Reply to post: Changing goal posts

It's the white heat of the tech revolution, again!

graeme leggett

Changing goal posts

The "White Heat of technology" should have been good for one British area - aircraft. But that didn't turn out well due to other factors.

Britain had a host of military aircraft under development but the realization that guided weapons (both short range anti-aircraft, and long range intercontinental) put the kybosh on most of them. While probably good that the projects were dropped before they became a burden, they had already soaked up lots of the governments development cash. And then there was the lack of subsequent successor projects. Result, all those individual - in theory competing - aircraft companies ended up as first a few then one company squashing that entrepreneurial spirit?

And on the civil front, Britain had the edge with the jet. You might think a quick trip to Malaga in a Ryanair bus is "a bit noisy and why can't they make it quieter", but pre-jet all planes (to put it simply) vibrated to add to the propwash battering the hull. Your surprisingly pricey bottle of water would have pirouetted off the edge of your fold-down tray before you crossed the Channel. Skipping past the dH Comet, Concorde promised swift journey across the Pond. So swift you would put up with the claustrophobic cabin dimensions (I digress but in 1945, it was thought that for Atlantic travel, the passenger would require heroic amounts of cabin space, and room to perambulate, so they could endure the long hours in the air - Bristol Brabazon) . In practice, the long-haul winner was the 747, just enough room that the passengers would not feel cramped, while just fast enough that the journey in that space was not an endurance. For other civil aircraft with the target market being the state airline - foreign sales a bonus, solely British civil aircraft development tapered off.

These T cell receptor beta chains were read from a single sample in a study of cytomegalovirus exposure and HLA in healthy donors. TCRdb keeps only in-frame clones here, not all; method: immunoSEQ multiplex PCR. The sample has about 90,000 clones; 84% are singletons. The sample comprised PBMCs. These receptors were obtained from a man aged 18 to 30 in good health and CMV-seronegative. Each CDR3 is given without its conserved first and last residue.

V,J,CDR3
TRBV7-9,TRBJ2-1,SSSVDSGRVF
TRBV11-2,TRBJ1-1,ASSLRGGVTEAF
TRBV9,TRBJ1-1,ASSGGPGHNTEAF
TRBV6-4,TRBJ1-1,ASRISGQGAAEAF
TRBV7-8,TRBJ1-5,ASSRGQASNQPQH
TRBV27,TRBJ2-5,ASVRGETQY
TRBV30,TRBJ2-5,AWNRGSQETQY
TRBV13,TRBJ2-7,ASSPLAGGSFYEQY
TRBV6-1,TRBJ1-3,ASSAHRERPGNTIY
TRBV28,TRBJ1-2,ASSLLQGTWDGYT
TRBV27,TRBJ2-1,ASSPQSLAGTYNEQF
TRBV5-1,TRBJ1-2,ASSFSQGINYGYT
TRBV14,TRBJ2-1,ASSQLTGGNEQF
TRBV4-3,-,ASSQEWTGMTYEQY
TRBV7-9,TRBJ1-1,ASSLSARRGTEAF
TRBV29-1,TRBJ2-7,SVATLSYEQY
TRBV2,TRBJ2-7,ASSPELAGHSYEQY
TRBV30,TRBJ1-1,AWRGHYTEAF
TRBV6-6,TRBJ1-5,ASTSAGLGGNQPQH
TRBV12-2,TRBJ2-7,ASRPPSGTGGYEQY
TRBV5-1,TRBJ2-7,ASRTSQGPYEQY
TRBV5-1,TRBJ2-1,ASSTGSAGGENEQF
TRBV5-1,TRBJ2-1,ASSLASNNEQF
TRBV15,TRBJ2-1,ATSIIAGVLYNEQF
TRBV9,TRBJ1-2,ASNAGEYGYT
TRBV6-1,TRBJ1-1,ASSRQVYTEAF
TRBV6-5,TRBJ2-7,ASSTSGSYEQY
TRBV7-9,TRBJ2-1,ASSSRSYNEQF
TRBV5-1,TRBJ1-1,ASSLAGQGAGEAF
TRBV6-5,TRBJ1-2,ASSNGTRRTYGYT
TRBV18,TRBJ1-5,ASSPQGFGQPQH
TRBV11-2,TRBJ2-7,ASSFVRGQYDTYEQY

So if a possible Labour government hands out the investment cash, but then has to choke it off because they decided they backed the wrong horses, or set them the wrong targets, could we see similar?

[Obviously the whole British aircraft scene, the interplay between state development targets, politicians of each hue, engine companies and airframe companies is rather more complex than my outline above. In fact, I've probably omitted something that actually invalidates my theme.]

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